And the Pompey Problem says he's never seen his sibling more focused than he has been in the build-up to his big title shot on Friday.
Ballingall is bidding to land the first belt of his professional career when he faces Myron Mills for the English lightweight title in Sheffield.
It's an opportunity the 24-year-old certainly will not want to let slip, having had two Southern Area and WBO European super featherweight title shots fall through already in his career.
While Ballingall has had to deal with disappointments as a pro, he's watched McKinson claim the WBC world youth, WBC international silver and WBO European welterweight belts prior to collecting the WBO Global strap live on Sky Sports Box Office against Chris Kongo in March.
Incredibly, 13-1 Ballingall - beaten in his previous pro outing in Belarus last August - was scheduled to fight for his first title before his brother had even collected a strap as a professional.
But after watching at close hand how unfortunate he has been in his pro career to date, McKinson cannot wait to finally see him get his big chance against Mills.
He said: 'Lucas is fighting for the English title and he’s better than I am.
'For him to watch me with my success ... he’s been a pro the same amount of time I have, I’ve had opportunities where he’s had failed opportunities.
'He’s finally got it and he went into camp straight after my win. He’s flying in camp and he finally gets his chance to win a title in the pro game.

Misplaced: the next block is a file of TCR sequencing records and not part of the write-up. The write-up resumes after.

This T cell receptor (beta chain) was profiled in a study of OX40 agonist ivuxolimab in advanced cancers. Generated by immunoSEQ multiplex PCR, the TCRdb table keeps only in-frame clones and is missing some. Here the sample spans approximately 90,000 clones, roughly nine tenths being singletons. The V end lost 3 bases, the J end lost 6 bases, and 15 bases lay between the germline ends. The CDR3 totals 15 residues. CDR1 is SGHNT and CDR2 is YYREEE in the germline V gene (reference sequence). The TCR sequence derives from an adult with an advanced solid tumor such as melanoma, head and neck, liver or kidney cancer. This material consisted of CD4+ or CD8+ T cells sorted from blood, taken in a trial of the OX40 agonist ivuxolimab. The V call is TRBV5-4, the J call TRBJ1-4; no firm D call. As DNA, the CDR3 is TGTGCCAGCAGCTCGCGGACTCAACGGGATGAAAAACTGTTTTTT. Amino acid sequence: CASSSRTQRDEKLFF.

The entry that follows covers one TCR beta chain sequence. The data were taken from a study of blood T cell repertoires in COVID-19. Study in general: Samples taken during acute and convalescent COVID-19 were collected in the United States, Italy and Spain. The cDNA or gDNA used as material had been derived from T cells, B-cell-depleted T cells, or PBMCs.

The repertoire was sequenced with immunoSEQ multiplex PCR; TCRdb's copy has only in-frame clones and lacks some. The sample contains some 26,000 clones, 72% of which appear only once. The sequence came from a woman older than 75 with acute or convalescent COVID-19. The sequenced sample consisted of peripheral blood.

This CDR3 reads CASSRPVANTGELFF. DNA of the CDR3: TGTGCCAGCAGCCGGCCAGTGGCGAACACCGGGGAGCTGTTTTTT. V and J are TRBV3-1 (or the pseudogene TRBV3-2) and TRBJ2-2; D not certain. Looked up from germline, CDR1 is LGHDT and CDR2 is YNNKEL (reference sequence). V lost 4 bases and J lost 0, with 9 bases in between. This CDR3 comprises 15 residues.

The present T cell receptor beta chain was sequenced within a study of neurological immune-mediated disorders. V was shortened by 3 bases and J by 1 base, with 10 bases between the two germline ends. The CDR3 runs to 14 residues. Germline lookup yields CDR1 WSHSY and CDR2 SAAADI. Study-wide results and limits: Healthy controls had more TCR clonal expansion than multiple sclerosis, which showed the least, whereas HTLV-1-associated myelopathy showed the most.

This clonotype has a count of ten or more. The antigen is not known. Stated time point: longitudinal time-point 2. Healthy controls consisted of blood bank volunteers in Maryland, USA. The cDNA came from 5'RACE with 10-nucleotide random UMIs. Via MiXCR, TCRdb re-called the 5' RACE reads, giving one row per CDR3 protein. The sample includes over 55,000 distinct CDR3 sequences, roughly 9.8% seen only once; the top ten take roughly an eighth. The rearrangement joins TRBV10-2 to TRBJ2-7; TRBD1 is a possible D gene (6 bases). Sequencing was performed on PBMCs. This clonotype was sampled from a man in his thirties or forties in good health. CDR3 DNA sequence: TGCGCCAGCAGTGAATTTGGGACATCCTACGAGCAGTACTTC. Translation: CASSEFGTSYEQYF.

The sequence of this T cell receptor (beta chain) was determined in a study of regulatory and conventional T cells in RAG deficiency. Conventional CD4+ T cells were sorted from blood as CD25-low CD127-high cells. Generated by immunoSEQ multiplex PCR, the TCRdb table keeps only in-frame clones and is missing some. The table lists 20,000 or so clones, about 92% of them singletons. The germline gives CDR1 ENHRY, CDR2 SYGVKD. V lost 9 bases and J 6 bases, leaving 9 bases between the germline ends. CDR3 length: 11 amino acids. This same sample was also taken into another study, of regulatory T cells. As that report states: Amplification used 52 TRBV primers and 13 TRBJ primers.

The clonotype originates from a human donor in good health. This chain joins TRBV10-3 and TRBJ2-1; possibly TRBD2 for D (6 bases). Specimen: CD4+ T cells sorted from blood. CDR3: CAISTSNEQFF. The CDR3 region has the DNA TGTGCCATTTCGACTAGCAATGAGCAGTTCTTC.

‘I’m so buzzing for him, I know I’m getting a lot of attention at the moment signing for Matchroom and off the back of a big win, but it’s his time now.
‘Me and him live together so it’s a proper motivated household and I think we help each other out.'
McKinson was back in the gym and training after a very short break on the back of beating Kongo.
His gym return has coincided with Ballingall's camp ahead of facing Mills.
And McKinson revealed he has never wanted anyone to win a fight more than he is wishing for his brother to come through in Yorkshire.
He added: 'I only had five days off (after the Kongo fight) and I was straight back into the gym. I’ve been ticking over just so I don’t get fat. I went on a run with him and this was my first run back and it was about a week or 10 days after my fight.
‘I got my quickest 6-mile time out of all of my last training camp by about three minutes and he beat me by two minutes.
‘I’ve never seen him like this, I’ve never seen him so focused and I’ve never wanted anyone to win a fight as much as what I want him to win this fight.'